I extend my appreciation to the staffs of the Aubrey Watzek Library and Paul Boley Library, Lewis & Clark College, and the Oregon Historical Society Library for helping facilitate my research missions. The work of librarians is critical to the researcher and, when generously provided, makes the task of "seeking and finding" a joy. Likewise the staff of the Public Room, Oregon State Office, Bureau of Land Management, assisted in my search for cadastral survey plats, review of the Master Title Plats, Historical Indexes, and Control Data Inventories for the townships in each of the administrative units in the National Monument.
Florence Lentz had the confidence to entrust this assignment to me. She was both patient and helpful, loaning a number of materials which she knew would be relevant to this study.
I am also mindful of my research assistants, Stefan and Ethan Aumack, who helped locate and "munch" mounds of statistical information for the Eastside Ecosystem Management Project, U.S. Forest Service, an undertaking which greatly facilitated the development of tables relating to agriculture which are included in this report.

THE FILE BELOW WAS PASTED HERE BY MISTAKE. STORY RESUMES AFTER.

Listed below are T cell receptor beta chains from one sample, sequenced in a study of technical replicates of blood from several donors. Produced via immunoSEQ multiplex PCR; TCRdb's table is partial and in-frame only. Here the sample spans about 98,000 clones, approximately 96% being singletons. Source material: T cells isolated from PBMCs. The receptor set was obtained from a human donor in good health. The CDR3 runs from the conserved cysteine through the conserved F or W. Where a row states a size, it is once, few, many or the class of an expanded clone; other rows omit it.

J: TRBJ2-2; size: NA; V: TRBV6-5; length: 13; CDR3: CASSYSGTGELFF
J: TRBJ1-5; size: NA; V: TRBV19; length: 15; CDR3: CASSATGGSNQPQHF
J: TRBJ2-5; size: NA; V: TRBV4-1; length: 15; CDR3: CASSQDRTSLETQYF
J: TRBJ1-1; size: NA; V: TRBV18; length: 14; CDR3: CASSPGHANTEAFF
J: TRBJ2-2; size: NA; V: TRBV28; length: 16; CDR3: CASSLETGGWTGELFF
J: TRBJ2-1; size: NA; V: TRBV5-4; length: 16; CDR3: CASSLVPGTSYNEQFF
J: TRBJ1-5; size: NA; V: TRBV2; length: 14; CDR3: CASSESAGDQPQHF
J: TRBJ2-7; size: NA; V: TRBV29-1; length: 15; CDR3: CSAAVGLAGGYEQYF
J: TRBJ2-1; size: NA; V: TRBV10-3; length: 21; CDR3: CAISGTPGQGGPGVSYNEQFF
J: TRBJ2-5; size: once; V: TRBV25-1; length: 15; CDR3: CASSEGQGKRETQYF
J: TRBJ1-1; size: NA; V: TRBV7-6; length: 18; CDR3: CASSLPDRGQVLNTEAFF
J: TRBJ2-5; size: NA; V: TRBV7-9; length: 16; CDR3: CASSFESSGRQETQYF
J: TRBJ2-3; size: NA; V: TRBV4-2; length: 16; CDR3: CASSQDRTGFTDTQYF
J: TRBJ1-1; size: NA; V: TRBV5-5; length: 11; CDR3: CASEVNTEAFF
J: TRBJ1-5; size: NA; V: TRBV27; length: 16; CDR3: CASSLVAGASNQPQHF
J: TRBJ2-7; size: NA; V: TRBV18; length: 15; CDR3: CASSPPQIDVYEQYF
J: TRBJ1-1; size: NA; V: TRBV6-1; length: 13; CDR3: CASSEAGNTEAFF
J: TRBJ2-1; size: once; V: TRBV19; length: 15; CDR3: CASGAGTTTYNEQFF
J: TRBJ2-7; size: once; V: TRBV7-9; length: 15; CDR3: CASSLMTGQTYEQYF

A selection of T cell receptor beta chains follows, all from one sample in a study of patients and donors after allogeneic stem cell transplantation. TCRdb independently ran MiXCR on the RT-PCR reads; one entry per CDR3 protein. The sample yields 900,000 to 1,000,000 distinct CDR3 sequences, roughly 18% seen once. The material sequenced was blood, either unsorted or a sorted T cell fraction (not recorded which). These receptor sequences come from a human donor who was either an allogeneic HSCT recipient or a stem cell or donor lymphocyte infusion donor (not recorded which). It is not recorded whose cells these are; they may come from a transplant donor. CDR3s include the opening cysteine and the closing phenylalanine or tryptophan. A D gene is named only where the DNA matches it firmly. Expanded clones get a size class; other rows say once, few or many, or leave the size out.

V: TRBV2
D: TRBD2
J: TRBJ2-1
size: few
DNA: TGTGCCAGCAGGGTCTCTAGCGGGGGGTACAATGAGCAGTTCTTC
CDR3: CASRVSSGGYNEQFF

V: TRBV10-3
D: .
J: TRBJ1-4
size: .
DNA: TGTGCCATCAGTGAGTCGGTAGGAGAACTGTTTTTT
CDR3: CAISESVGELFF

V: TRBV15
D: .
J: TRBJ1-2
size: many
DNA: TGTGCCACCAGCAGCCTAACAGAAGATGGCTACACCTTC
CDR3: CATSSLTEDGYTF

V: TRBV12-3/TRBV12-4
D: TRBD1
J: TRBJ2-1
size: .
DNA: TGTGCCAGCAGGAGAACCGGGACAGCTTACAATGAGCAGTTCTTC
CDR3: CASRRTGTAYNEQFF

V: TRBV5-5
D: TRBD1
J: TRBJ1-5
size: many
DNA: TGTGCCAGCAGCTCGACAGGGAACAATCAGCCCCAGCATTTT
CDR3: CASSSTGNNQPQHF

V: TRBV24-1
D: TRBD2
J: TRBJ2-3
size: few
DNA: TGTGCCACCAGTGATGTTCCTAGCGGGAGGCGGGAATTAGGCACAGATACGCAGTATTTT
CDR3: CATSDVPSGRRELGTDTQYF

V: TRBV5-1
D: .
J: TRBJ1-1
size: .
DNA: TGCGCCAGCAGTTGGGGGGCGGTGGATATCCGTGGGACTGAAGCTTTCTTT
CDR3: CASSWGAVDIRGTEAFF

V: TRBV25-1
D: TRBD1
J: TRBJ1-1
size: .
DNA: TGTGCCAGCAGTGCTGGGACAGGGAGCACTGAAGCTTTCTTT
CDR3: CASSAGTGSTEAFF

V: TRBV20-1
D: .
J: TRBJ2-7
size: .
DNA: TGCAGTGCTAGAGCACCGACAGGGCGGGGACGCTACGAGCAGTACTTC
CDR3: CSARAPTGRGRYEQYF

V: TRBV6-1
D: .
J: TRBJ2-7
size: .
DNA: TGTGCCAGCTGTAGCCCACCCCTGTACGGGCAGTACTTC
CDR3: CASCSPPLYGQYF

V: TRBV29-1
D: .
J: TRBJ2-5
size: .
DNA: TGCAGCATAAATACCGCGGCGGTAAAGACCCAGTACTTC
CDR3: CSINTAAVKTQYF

Stephen Dow Beckham
This project has involved the efforts of a small team of people. For the kind assistance extended to me in my efforts to unearth site-specific information on the cultural resources of the John Day country, I wish to acknowledge the staff of the City of Fossil Museum; Jane Primrose, Manager of the Grant County Historical Museum, and Nancy Niedernhofer, National Register Nominations Coordinator for the Oregon State Historic Preservation Office.
All of the staff at John Day Fossil Beds National Monument were most helpful to us in our initial site visits, providing access to their library holdings, files, and museum collection. Columbia Cascades Support Office staff at the Cultural Resources office were most supportive and patient, steering us in the right direction when most needed.
Dr. Stephen Dow Beckham kindly lent his acknowledged expertise in Oregon history to the project at a crucial juncture. He synthesized an assembled collection of data on the John Day country and mounted considerable new research at the Bureau of Land Management and elsewhere, weaving all into a comprehensive overview of the region. Early in the project, researcher Pat Erigero performed the important task of assembling documentary materials, organizing data, and outlining the thematic structure of this report. She worked with the staff of the Oregon Historical Society identifying extensive photographic materials. Research assistant Paula Hungar provided new energy and invaluable production skills to the completion of the final report. Without her, the polished finished product would not have been possible.
Florence K. Lentz
Last Updated: 25-Apr-2002